By the above construction, it is possible to obtain a photocatalyst composition having high strength and having stainproofing; antifogging, mildewproofing, deodorant and antibacterial properties superior to P-25 (fine TiO2 powder manufactured by Nippon Aerozil K.K., band gap: about 3.2 eV) which has been so far believed to have the highest activities.

The semiconducting photocatalytic substance to be used in the present invention, is preferably an oxide semiconductor from the viewpoint of the chemical stability and photocatalytic activities, and it is preferably at least one member selected from the group consisting of TiO2, Bi2 O3, In2 O3, WO3, ZnO, SrTiO3, Fe2 O3 and SnO2. From the viewpoint of the chemical stability and safety, TiO2 is particularly preferred. As the material capable of forming the semiconducting photocatalytic substance, it is preferred to use a sol of the semiconducting photocatalytic substance or a precursor of the semiconducting photocatalytic substance (e.g. an organic metal complex).

Namely, to suppress the growth of crystals by heat treatment, it is preferred to use, as the starting material, the one having no definite crystal structure or the one having a very small crystal size.

The size of the starting material is preferably from 1 to 15 nm, more preferably from 1 to 10 nm. Further, the size of crystals of the semiconducting photocatalytic substance in the photocatalyst composition of the present invention, is preferably from 3 to 15 nm, more preferably from 5 to 15 nm.

The method for preparing the semiconducting photocatalytic substance is not particularly limited. For example, a heat decomposition method or a sol-gel method may be mentioned.

The fine oxide particles to be dispersed in the semiconducting photocatalytic substance, are preferably at least one member selected from the group consisting of Al2 O3, SiO2, SnO2, In2 O3 and ZrO2.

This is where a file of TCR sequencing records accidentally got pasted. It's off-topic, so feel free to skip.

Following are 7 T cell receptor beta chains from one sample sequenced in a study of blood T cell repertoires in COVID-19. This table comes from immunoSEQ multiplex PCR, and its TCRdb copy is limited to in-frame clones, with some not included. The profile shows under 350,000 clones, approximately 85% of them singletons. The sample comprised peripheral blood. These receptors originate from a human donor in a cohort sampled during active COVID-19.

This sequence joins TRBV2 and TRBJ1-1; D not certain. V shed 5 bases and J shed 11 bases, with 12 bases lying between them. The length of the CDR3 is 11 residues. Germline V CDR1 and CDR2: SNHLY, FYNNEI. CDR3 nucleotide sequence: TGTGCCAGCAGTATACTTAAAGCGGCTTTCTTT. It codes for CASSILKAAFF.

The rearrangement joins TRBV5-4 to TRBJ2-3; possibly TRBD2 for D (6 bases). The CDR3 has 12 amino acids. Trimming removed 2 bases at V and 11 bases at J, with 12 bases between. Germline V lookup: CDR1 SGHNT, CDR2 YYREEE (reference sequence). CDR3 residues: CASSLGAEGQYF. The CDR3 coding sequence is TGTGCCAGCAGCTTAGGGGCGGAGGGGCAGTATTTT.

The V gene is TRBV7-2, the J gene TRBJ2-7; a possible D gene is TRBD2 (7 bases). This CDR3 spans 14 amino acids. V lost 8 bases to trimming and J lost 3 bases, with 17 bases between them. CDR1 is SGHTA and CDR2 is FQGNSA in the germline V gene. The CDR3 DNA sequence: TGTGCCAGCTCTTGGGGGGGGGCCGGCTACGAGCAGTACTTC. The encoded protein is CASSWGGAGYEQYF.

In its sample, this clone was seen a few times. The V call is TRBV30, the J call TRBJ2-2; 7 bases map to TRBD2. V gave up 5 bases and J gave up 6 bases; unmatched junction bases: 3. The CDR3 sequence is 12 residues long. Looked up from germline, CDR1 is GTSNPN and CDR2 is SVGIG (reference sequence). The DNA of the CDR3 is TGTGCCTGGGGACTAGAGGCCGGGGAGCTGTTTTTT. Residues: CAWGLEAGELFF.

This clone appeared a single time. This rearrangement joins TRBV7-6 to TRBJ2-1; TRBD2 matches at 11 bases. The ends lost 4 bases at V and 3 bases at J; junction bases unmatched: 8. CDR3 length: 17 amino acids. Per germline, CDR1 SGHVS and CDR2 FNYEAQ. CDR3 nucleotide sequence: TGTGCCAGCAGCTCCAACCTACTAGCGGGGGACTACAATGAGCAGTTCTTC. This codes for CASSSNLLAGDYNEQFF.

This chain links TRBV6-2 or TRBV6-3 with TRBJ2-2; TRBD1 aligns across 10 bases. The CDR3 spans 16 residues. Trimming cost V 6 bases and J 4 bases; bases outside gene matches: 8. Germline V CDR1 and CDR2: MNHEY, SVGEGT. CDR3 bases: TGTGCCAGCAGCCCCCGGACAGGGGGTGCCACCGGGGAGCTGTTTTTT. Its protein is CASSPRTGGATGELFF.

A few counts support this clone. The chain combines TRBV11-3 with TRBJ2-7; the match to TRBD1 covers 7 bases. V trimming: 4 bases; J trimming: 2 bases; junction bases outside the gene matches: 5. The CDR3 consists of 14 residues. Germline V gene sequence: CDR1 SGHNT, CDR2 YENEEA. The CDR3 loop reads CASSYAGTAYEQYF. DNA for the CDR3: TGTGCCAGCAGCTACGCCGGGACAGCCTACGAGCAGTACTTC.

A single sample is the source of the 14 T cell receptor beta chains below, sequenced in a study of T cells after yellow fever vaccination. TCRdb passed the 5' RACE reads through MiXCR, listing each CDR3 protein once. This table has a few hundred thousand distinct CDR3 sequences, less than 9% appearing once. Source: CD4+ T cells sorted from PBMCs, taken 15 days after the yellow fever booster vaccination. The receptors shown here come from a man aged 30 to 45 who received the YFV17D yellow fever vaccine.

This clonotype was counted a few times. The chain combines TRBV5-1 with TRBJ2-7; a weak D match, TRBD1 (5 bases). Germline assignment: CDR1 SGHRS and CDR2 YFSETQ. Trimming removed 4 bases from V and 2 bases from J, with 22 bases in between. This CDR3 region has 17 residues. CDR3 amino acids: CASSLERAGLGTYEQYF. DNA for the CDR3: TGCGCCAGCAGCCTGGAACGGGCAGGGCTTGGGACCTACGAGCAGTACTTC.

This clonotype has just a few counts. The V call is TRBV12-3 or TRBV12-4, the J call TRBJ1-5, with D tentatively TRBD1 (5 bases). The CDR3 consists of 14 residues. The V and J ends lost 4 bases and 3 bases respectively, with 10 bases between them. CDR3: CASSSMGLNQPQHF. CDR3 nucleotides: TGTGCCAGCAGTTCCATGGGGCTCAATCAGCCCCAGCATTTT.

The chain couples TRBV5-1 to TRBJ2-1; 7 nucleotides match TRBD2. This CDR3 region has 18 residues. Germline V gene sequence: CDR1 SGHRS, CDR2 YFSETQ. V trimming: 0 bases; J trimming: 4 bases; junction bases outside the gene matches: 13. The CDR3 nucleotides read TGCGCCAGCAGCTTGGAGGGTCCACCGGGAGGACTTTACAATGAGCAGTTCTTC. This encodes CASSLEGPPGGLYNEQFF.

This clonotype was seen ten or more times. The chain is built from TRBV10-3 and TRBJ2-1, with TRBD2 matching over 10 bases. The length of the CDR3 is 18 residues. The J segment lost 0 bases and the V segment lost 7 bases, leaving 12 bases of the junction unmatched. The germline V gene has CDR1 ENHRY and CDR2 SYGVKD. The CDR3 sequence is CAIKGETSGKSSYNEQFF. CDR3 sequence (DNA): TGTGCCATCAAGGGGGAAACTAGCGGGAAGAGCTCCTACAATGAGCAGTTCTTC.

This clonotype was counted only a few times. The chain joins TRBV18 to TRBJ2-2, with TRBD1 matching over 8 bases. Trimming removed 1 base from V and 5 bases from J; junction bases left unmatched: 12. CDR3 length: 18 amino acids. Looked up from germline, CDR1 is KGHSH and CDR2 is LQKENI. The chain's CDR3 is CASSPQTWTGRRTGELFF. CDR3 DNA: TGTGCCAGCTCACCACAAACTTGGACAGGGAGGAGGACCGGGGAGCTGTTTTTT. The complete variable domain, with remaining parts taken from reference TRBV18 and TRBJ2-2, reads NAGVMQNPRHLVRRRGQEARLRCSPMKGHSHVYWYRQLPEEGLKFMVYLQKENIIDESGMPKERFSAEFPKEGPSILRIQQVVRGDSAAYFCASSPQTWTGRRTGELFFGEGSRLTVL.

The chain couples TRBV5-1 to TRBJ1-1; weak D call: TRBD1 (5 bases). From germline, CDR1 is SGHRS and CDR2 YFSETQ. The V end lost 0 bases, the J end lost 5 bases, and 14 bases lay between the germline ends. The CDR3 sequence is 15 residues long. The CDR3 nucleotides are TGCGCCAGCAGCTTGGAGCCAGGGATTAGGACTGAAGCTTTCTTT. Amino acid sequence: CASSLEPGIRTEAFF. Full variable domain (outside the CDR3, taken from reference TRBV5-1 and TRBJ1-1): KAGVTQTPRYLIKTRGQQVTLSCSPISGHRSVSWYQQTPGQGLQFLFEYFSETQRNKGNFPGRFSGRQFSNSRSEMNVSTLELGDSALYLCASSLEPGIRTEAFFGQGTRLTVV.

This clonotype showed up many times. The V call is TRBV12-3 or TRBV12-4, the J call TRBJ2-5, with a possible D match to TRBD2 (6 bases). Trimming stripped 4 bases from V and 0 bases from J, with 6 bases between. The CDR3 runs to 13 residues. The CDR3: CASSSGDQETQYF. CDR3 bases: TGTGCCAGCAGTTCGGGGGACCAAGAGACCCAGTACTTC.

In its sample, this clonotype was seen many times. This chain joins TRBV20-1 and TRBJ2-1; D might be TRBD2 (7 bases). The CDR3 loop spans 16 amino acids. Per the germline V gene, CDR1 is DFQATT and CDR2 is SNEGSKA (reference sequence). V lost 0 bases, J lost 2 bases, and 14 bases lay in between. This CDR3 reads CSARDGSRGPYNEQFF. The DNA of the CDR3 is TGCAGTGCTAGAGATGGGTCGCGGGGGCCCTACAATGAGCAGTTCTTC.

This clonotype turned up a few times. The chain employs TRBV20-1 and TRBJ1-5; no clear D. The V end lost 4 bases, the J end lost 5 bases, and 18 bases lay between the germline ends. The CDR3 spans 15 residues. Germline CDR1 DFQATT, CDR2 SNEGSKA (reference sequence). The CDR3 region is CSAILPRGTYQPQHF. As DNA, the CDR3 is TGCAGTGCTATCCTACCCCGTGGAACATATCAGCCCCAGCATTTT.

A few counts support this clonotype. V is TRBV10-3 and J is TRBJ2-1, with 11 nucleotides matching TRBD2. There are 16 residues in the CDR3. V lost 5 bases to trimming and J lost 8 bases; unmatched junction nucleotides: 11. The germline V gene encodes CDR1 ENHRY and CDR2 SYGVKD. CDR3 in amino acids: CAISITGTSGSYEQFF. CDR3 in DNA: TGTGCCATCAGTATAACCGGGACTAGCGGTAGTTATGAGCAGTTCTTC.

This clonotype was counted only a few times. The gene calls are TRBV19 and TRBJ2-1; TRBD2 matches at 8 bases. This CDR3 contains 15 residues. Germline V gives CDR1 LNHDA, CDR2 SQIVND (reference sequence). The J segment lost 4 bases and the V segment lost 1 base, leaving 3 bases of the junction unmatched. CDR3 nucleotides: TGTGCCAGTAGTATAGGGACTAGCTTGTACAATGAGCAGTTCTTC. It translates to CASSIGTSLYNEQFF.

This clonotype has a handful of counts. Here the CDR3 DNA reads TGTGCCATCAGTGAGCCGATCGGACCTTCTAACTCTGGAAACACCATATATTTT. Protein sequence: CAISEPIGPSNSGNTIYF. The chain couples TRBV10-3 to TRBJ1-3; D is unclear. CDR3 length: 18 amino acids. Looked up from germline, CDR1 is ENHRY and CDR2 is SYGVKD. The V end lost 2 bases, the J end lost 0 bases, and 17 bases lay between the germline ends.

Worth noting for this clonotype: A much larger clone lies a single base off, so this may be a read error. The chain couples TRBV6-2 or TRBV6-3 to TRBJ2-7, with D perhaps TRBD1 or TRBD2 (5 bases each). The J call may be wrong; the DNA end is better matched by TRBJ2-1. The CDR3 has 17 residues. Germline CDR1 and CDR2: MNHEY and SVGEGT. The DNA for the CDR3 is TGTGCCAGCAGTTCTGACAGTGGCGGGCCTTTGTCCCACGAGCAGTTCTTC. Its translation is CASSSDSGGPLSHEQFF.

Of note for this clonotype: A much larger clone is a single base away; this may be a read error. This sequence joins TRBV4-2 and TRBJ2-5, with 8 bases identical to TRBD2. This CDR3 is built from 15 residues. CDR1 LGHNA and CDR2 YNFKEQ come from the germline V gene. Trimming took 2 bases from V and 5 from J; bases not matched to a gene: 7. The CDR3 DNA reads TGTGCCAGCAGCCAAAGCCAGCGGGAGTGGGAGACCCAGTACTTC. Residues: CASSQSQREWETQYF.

The method for preparing the fine oxide particles is not particularly limited. For example, a heat decomposition method or a sol-gel method may be mentioned.

The shape of the fine oxide particles is preferably spherical, but may be various shapes such as a rod shape. The size of the fine oxide particles is not particularly limited. In a case where a transparent photocatalyst layer is to be formed, a size not to scatter light is required, and the average primary particle size is preferably from 1 to 200 nm, more preferably from 5 to 100 nm.

The dispersed proportion of the fine oxide particles is preferably from 20 to 80 vol %, more preferably from 30 to 70 vol %, to the total of the semiconducting photocatalytic substance (calculated as the oxide) and the fine oxide particles. Hereinafter, the dispersed proportion (vol %) of the fine oxide particles will be shown by the proportion calculated as described above.

If the dispersed amount of the fine oxide particles to the semiconducting photocatalytic substance is less than 30 vol %, particularly less than 20 vol %, the increase of the band gap of the photocatalyst composition tends to be small, whereby the photocatalytic activities tend to be no different from the band gap of the semiconducting photocatalytic substance per se, and the strength tends to be inadequate. On the other hand, if the dispersed amount of the fine oxide particles exceeds 70 vol %, particularly 80 vol %, the absolute amount of the semiconducting photocatalytic substance itself tends to be small, whereby the activities as the photocatalyst composition, tend to be low.

The method for dispersing the fine oxide particles into the semiconducting photocatalytic substance, is not particularly limited. However, it is preferred to disperse the fine oxide particles into the above-mentioned precursor or sol of the semiconductor photocatalyst, followed by baking.

As the coating method, spray coating, flexo printing, dip coating, screen printing or spin coating may, fore example, be employed.

By forming a thin film by coating, followed by heat treatment under a suitable condition, it is possible to form on a substrate a photocatalyst composition having the band gap increased.